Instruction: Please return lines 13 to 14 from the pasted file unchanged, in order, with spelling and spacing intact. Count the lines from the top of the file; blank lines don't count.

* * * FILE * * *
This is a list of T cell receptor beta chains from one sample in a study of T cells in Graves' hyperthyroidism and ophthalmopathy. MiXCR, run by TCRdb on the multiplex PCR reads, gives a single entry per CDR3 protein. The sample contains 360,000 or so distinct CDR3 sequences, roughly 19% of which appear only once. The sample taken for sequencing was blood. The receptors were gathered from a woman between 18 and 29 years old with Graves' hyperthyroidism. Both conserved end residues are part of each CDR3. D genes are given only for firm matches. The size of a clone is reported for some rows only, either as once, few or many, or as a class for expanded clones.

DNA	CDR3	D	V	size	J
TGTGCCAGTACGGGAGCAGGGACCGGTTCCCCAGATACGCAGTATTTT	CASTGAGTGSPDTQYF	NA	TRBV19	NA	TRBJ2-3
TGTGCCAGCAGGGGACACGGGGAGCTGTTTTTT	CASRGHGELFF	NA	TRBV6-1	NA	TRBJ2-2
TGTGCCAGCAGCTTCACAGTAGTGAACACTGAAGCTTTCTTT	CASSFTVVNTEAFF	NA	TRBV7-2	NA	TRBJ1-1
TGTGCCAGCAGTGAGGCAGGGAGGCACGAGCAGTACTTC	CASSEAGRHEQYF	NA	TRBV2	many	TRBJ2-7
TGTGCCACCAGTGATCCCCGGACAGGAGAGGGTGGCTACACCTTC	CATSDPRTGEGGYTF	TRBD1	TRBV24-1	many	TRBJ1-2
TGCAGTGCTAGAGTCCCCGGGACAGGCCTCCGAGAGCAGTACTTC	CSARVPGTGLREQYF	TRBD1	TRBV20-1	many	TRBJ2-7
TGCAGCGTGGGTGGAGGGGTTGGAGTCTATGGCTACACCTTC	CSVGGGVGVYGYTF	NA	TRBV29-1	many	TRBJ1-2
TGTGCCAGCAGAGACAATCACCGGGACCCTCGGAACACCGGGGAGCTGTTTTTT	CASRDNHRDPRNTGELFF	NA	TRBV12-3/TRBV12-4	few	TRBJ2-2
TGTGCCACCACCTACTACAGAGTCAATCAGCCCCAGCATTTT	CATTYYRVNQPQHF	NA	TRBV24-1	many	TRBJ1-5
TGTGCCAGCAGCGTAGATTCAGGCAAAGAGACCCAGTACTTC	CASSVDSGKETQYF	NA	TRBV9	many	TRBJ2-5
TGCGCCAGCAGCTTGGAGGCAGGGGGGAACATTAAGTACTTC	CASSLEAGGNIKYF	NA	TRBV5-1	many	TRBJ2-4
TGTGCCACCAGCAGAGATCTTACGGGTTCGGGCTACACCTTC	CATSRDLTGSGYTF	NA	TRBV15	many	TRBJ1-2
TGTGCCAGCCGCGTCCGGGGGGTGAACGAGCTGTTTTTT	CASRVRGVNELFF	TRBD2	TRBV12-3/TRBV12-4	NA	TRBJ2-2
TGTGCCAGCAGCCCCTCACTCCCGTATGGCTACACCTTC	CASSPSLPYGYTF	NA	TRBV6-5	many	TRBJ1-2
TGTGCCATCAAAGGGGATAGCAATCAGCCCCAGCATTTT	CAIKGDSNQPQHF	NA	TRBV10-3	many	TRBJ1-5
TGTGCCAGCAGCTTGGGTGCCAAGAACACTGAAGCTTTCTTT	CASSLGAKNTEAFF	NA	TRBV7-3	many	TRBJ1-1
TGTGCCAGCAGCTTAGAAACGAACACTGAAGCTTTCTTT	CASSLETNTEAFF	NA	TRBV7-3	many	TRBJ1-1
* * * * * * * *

TGCGCCAGCAGCTTGGAGGCAGGGGGGAACATTAAGTACTTC	CASSLEAGGNIKYF	NA	TRBV5-1	many	TRBJ2-4
TGTGCCACCAGCAGAGATCTTACGGGTTCGGGCTACACCTTC	CATSRDLTGSGYTF	NA	TRBV15	many	TRBJ1-2